Telekom Austria’s domestic unit A1 is taking part in an ambitious project to bring mobile broadband access to some of the remotest parts of Europe.
The Austrian telco is cooperating with the Austrian and German Alpine associations to install wireless LAN (WLAN) technology in 600 remote mountain huts, starting in the Tux Alps and in the Karwendel mountains.
The company added that the investment costs will just be a “few hundred euros”, and will involve the installation of outdoor antennas to boost LTE signals from LTE base stations nearby as well as a "special modem" for WLAN access within the hut.
A1 Sat Internet will then be used in regions where not even an outdoor antenna can ensure adequate signal strength from base stations. A small parabolic antenna is used to provide Internet access via satellite.
The move forms part of A1’s objective to provide mobile broadband coverage throughout Austria, which has a challenging terrain. In July, the operator said it was investing some €500 million ($561 million) in 2016 to extend Internet coverage in urban and rural areas, upgrading both its fixed net Internet and LTE networks.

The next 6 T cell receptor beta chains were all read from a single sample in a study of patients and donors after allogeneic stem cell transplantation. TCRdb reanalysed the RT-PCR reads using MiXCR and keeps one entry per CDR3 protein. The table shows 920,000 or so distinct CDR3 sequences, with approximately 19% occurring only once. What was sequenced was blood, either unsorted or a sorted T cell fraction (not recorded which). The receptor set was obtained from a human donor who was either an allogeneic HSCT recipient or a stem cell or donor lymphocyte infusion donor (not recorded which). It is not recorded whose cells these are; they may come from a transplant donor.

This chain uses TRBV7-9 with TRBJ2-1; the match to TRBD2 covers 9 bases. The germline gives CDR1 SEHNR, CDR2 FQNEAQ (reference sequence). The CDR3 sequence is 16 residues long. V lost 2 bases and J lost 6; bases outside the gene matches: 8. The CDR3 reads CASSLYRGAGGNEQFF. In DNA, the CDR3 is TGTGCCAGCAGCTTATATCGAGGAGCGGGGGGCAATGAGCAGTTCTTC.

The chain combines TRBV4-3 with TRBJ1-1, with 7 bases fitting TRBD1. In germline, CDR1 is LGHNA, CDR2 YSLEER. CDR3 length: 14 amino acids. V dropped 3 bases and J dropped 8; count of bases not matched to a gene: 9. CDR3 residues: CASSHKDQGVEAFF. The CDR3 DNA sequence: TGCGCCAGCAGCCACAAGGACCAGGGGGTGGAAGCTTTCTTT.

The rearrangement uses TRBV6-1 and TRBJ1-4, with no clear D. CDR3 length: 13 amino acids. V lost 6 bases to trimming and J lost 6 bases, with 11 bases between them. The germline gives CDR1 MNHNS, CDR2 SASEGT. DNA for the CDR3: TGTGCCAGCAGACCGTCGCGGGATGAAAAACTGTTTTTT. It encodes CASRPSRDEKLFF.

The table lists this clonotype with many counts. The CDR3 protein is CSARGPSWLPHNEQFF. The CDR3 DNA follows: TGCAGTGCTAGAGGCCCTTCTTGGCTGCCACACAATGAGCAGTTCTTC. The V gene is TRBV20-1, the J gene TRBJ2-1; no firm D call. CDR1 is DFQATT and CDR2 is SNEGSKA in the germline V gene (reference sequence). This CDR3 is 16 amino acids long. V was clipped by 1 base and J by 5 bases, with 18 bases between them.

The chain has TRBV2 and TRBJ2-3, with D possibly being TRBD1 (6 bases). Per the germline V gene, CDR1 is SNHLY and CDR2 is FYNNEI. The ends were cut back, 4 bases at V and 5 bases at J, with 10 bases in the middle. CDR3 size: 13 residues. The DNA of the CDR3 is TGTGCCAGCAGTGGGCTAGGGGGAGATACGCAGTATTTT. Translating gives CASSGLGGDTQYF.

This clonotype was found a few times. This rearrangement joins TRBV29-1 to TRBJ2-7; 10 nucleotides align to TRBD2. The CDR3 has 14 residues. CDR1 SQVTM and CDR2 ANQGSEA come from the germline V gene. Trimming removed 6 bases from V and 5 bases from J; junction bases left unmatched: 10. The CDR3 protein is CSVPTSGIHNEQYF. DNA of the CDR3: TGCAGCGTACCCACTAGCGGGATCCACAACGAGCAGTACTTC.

A1 is also making use of hybrid boost technology to further boost speeds to up to 100 Mbps and meet the growing demand for broadband services from Austrian households.
Marcus Grausam, CTO of A1, noted that the operator has been forced to look at unconventional methods to tackle Austria’s “formidable topography” and address the growing need for Internet access in far-flung corners of the country.
"The construction of conventional base stations in uninhabited areas is often uneconomical and also often not possible for practical reasons, as suitable access roads and the power supply are a problem. For serviced mountain huts, however, access to the Internet and to the telephone network is extremely important, be it for sending messages to friends, obtaining the latest weather reports or contacting the rescue services in an emergency," said Grausam.
- see this A1 release